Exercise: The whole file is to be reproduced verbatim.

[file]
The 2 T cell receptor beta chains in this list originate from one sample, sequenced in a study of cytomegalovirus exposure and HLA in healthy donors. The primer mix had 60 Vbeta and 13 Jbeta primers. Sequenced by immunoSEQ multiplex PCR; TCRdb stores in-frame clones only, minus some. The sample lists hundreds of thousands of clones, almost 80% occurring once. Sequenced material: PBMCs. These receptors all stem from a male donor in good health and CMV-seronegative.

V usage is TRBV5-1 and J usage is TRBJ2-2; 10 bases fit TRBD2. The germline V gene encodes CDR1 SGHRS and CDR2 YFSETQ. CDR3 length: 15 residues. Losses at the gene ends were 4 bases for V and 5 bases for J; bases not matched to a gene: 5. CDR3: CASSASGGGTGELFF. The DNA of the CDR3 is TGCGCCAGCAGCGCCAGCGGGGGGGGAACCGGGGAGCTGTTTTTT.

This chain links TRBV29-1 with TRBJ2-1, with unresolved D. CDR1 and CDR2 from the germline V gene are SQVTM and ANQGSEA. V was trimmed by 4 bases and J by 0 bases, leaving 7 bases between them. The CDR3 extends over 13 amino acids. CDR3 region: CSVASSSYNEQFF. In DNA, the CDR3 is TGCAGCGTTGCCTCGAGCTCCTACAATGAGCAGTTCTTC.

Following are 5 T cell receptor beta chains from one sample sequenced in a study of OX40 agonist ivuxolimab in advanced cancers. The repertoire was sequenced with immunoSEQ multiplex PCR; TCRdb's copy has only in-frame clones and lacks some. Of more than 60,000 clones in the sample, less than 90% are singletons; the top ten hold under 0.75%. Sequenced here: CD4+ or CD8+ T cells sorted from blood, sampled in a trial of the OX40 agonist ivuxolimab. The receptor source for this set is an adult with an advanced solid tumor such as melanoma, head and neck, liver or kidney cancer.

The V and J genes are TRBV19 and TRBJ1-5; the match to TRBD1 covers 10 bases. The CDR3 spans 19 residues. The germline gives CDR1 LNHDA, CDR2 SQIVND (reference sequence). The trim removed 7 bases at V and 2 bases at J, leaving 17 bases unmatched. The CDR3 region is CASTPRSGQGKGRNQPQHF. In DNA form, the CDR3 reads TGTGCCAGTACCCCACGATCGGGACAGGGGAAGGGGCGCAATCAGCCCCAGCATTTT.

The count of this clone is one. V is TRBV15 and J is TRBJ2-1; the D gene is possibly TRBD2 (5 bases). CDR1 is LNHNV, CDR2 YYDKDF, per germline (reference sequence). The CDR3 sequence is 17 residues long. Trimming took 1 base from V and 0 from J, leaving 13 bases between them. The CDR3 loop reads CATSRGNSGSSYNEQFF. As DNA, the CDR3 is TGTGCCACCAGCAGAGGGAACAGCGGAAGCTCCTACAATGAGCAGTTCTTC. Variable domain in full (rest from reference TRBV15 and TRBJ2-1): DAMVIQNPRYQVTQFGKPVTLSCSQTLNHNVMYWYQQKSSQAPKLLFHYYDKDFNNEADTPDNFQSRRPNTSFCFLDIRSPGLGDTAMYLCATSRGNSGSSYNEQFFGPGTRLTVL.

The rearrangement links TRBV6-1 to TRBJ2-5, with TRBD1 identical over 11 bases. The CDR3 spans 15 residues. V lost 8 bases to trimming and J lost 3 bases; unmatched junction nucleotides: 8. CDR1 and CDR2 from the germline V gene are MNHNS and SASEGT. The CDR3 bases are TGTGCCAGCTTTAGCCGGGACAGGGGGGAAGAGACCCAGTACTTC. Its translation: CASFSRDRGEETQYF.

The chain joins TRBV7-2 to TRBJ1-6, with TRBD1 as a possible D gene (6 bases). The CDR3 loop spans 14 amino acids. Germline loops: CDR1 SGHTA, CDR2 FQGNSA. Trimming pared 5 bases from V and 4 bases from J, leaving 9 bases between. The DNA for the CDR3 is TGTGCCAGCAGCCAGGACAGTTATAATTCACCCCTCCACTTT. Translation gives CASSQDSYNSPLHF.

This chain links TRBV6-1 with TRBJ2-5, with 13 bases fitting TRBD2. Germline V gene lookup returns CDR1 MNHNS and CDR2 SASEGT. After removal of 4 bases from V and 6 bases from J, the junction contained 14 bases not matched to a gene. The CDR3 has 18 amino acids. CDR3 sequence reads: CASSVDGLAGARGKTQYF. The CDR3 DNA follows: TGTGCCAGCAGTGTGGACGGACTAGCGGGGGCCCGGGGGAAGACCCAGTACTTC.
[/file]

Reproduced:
The 2 T cell receptor beta chains in this list originate from one sample, sequenced in a study of cytomegalovirus exposure and HLA in healthy donors. The primer mix had 60 Vbeta and 13 Jbeta primers. Sequenced by immunoSEQ multiplex PCR; TCRdb stores in-frame clones only, minus some. The sample lists hundreds of thousands of clones, almost 80% occurring once. Sequenced material: PBMCs. These receptors all stem from a male donor in good health and CMV-seronegative.

V usage is TRBV5-1 and J usage is TRBJ2-2; 10 bases fit TRBD2. The germline V gene encodes CDR1 SGHRS and CDR2 YFSETQ. CDR3 length: 15 residues. Losses at the gene ends were 4 bases for V and 5 bases for J; bases not matched to a gene: 5. CDR3: CASSASGGGTGELFF. The DNA of the CDR3 is TGCGCCAGCAGCGCCAGCGGGGGGGGAACCGGGGAGCTGTTTTTT.

This chain links TRBV29-1 with TRBJ2-1, with unresolved D. CDR1 and CDR2 from the germline V gene are SQVTM and ANQGSEA. V was trimmed by 4 bases and J by 0 bases, leaving 7 bases between them. The CDR3 extends over 13 amino acids. CDR3 region: CSVASSSYNEQFF. In DNA, the CDR3 is TGCAGCGTTGCCTCGAGCTCCTACAATGAGCAGTTCTTC.

Following are 5 T cell receptor beta chains from one sample sequenced in a study of OX40 agonist ivuxolimab in advanced cancers. The repertoire was sequenced with immunoSEQ multiplex PCR; TCRdb's copy has only in-frame clones and lacks some. Of more than 60,000 clones in the sample, less than 90% are singletons; the top ten hold under 0.75%. Sequenced here: CD4+ or CD8+ T cells sorted from blood, sampled in a trial of the OX40 agonist ivuxolimab. The receptor source for this set is an adult with an advanced solid tumor such as melanoma, head and neck, liver or kidney cancer.

The V and J genes are TRBV19 and TRBJ1-5; the match to TRBD1 covers 10 bases. The CDR3 spans 19 residues. The germline gives CDR1 LNHDA, CDR2 SQIVND (reference sequence). The trim removed 7 bases at V and 2 bases at J, leaving 17 bases unmatched. The CDR3 region is CASTPRSGQGKGRNQPQHF. In DNA form, the CDR3 reads TGTGCCAGTACCCCACGATCGGGACAGGGGAAGGGGCGCAATCAGCCCCAGCATTTT.

The count of this clone is one. V is TRBV15 and J is TRBJ2-1; the D gene is possibly TRBD2 (5 bases). CDR1 is LNHNV, CDR2 YYDKDF, per germline (reference sequence). The CDR3 sequence is 17 residues long. Trimming took 1 base from V and 0 from J, leaving 13 bases between them. The CDR3 loop reads CATSRGNSGSSYNEQFF. As DNA, the CDR3 is TGTGCCACCAGCAGAGGGAACAGCGGAAGCTCCTACAATGAGCAGTTCTTC. Variable domain in full (rest from reference TRBV15 and TRBJ2-1): DAMVIQNPRYQVTQFGKPVTLSCSQTLNHNVMYWYQQKSSQAPKLLFHYYDKDFNNEADTPDNFQSRRPNTSFCFLDIRSPGLGDTAMYLCATSRGNSGSSYNEQFFGPGTRLTVL.

The rearrangement links TRBV6-1 to TRBJ2-5, with TRBD1 identical over 11 bases. The CDR3 spans 15 residues. V lost 8 bases to trimming and J lost 3 bases; unmatched junction nucleotides: 8. CDR1 and CDR2 from the germline V gene are MNHNS and SASEGT. The CDR3 bases are TGTGCCAGCTTTAGCCGGGACAGGGGGGAAGAGACCCAGTACTTC. Its translation: CASFSRDRGEETQYF.

The chain joins TRBV7-2 to TRBJ1-6, with TRBD1 as a possible D gene (6 bases). The CDR3 loop spans 14 amino acids. Germline loops: CDR1 SGHTA, CDR2 FQGNSA. Trimming pared 5 bases from V and 4 bases from J, leaving 9 bases between. The DNA for the CDR3 is TGTGCCAGCAGCCAGGACAGTTATAATTCACCCCTCCACTTT. Translation gives CASSQDSYNSPLHF.

This chain links TRBV6-1 with TRBJ2-5, with 13 bases fitting TRBD2. Germline V gene lookup returns CDR1 MNHNS and CDR2 SASEGT. After removal of 4 bases from V and 6 bases from J, the junction contained 14 bases not matched to a gene. The CDR3 has 18 amino acids. CDR3 sequence reads: CASSVDGLAGARGKTQYF. The CDR3 DNA follows: TGTGCCAGCAGTGTGGACGGACTAGCGGGGGCCCGGGGGAAGACCCAGTACTTC.